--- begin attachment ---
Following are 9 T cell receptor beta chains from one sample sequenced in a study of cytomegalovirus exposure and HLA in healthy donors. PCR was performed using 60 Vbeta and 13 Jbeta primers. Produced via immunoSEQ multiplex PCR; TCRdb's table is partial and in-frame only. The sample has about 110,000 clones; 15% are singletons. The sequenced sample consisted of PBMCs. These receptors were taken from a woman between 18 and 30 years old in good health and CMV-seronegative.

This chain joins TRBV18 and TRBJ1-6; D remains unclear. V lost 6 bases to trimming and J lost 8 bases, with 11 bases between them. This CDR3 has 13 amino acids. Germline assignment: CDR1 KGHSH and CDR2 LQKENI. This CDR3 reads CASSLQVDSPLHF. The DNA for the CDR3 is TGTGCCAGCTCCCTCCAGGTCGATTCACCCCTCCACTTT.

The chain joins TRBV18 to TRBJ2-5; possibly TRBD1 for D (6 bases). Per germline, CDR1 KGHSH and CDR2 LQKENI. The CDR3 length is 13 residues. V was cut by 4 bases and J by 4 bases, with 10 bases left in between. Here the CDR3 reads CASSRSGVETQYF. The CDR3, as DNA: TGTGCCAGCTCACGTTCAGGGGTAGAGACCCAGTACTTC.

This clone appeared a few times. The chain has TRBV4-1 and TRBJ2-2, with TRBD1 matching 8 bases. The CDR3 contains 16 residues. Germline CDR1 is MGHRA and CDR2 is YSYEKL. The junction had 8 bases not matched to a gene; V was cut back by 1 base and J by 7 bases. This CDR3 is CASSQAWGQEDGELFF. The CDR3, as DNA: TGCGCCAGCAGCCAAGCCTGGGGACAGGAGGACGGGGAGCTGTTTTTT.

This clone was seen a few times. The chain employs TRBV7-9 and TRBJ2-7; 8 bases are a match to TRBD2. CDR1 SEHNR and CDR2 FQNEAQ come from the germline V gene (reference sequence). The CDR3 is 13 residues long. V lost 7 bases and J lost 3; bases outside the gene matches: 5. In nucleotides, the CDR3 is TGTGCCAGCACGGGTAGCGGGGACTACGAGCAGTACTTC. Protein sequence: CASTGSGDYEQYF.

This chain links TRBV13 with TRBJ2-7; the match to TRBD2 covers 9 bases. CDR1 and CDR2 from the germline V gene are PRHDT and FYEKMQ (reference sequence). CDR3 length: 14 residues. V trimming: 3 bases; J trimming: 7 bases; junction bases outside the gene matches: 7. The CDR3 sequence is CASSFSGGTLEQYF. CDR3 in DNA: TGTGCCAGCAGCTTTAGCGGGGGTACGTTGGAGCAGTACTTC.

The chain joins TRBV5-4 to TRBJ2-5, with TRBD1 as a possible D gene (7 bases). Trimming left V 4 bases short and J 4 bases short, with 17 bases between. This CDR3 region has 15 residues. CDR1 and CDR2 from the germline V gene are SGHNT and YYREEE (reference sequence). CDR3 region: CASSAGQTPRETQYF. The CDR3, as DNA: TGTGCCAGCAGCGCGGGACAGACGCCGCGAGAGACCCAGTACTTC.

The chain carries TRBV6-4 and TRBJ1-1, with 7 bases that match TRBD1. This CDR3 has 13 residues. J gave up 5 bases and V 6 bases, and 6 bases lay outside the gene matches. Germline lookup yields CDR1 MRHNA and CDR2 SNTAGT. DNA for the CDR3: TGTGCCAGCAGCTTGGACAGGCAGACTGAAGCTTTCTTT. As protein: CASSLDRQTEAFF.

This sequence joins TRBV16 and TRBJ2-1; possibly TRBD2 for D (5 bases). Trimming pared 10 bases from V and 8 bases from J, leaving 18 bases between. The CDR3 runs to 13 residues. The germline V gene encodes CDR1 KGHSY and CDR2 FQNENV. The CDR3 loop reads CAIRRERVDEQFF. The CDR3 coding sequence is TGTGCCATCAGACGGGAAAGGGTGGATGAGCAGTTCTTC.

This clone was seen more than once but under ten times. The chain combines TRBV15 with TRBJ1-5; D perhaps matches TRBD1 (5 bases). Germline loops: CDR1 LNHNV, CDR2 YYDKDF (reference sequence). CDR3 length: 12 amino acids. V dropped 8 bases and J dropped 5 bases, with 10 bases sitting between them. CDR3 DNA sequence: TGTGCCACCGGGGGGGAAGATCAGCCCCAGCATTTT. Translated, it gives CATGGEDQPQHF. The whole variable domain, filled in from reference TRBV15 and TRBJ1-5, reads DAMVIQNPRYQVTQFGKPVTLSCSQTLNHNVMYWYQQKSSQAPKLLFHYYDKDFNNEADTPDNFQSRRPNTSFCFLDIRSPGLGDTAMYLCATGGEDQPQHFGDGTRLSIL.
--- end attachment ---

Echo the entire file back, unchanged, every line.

Following are 9 T cell receptor beta chains from one sample sequenced in a study of cytomegalovirus exposure and HLA in healthy donors. PCR was performed using 60 Vbeta and 13 Jbeta primers. Produced via immunoSEQ multiplex PCR; TCRdb's table is partial and in-frame only. The sample has about 110,000 clones; 15% are singletons. The sequenced sample consisted of PBMCs. These receptors were taken from a woman between 18 and 30 years old in good health and CMV-seronegative.

This chain joins TRBV18 and TRBJ1-6; D remains unclear. V lost 6 bases to trimming and J lost 8 bases, with 11 bases between them. This CDR3 has 13 amino acids. Germline assignment: CDR1 KGHSH and CDR2 LQKENI. This CDR3 reads CASSLQVDSPLHF. The DNA for the CDR3 is TGTGCCAGCTCCCTCCAGGTCGATTCACCCCTCCACTTT.

The chain joins TRBV18 to TRBJ2-5; possibly TRBD1 for D (6 bases). Per germline, CDR1 KGHSH and CDR2 LQKENI. The CDR3 length is 13 residues. V was cut by 4 bases and J by 4 bases, with 10 bases left in between. Here the CDR3 reads CASSRSGVETQYF. The CDR3, as DNA: TGTGCCAGCTCACGTTCAGGGGTAGAGACCCAGTACTTC.

This clone appeared a few times. The chain has TRBV4-1 and TRBJ2-2, with TRBD1 matching 8 bases. The CDR3 contains 16 residues. Germline CDR1 is MGHRA and CDR2 is YSYEKL. The junction had 8 bases not matched to a gene; V was cut back by 1 base and J by 7 bases. This CDR3 is CASSQAWGQEDGELFF. The CDR3, as DNA: TGCGCCAGCAGCCAAGCCTGGGGACAGGAGGACGGGGAGCTGTTTTTT.

This clone was seen a few times. The chain employs TRBV7-9 and TRBJ2-7; 8 bases are a match to TRBD2. CDR1 SEHNR and CDR2 FQNEAQ come from the germline V gene (reference sequence). The CDR3 is 13 residues long. V lost 7 bases and J lost 3; bases outside the gene matches: 5. In nucleotides, the CDR3 is TGTGCCAGCACGGGTAGCGGGGACTACGAGCAGTACTTC. Protein sequence: CASTGSGDYEQYF.

This chain links TRBV13 with TRBJ2-7; the match to TRBD2 covers 9 bases. CDR1 and CDR2 from the germline V gene are PRHDT and FYEKMQ (reference sequence). CDR3 length: 14 residues. V trimming: 3 bases; J trimming: 7 bases; junction bases outside the gene matches: 7. The CDR3 sequence is CASSFSGGTLEQYF. CDR3 in DNA: TGTGCCAGCAGCTTTAGCGGGGGTACGTTGGAGCAGTACTTC.

The chain joins TRBV5-4 to TRBJ2-5, with TRBD1 as a possible D gene (7 bases). Trimming left V 4 bases short and J 4 bases short, with 17 bases between. This CDR3 region has 15 residues. CDR1 and CDR2 from the germline V gene are SGHNT and YYREEE (reference sequence). CDR3 region: CASSAGQTPRETQYF. The CDR3, as DNA: TGTGCCAGCAGCGCGGGACAGACGCCGCGAGAGACCCAGTACTTC.

The chain carries TRBV6-4 and TRBJ1-1, with 7 bases that match TRBD1. This CDR3 has 13 residues. J gave up 5 bases and V 6 bases, and 6 bases lay outside the gene matches. Germline lookup yields CDR1 MRHNA and CDR2 SNTAGT. DNA for the CDR3: TGTGCCAGCAGCTTGGACAGGCAGACTGAAGCTTTCTTT. As protein: CASSLDRQTEAFF.

This sequence joins TRBV16 and TRBJ2-1; possibly TRBD2 for D (5 bases). Trimming pared 10 bases from V and 8 bases from J, leaving 18 bases between. The CDR3 runs to 13 residues. The germline V gene encodes CDR1 KGHSY and CDR2 FQNENV. The CDR3 loop reads CAIRRERVDEQFF. The CDR3 coding sequence is TGTGCCATCAGACGGGAAAGGGTGGATGAGCAGTTCTTC.

This clone was seen more than once but under ten times. The chain combines TRBV15 with TRBJ1-5; D perhaps matches TRBD1 (5 bases). Germline loops: CDR1 LNHNV, CDR2 YYDKDF (reference sequence). CDR3 length: 12 amino acids. V dropped 8 bases and J dropped 5 bases, with 10 bases sitting between them. CDR3 DNA sequence: TGTGCCACCGGGGGGGAAGATCAGCCCCAGCATTTT. Translated, it gives CATGGEDQPQHF. The whole variable domain, filled in from reference TRBV15 and TRBJ1-5, reads DAMVIQNPRYQVTQFGKPVTLSCSQTLNHNVMYWYQQKSSQAPKLLFHYYDKDFNNEADTPDNFQSRRPNTSFCFLDIRSPGLGDTAMYLCATGGEDQPQHFGDGTRLSIL.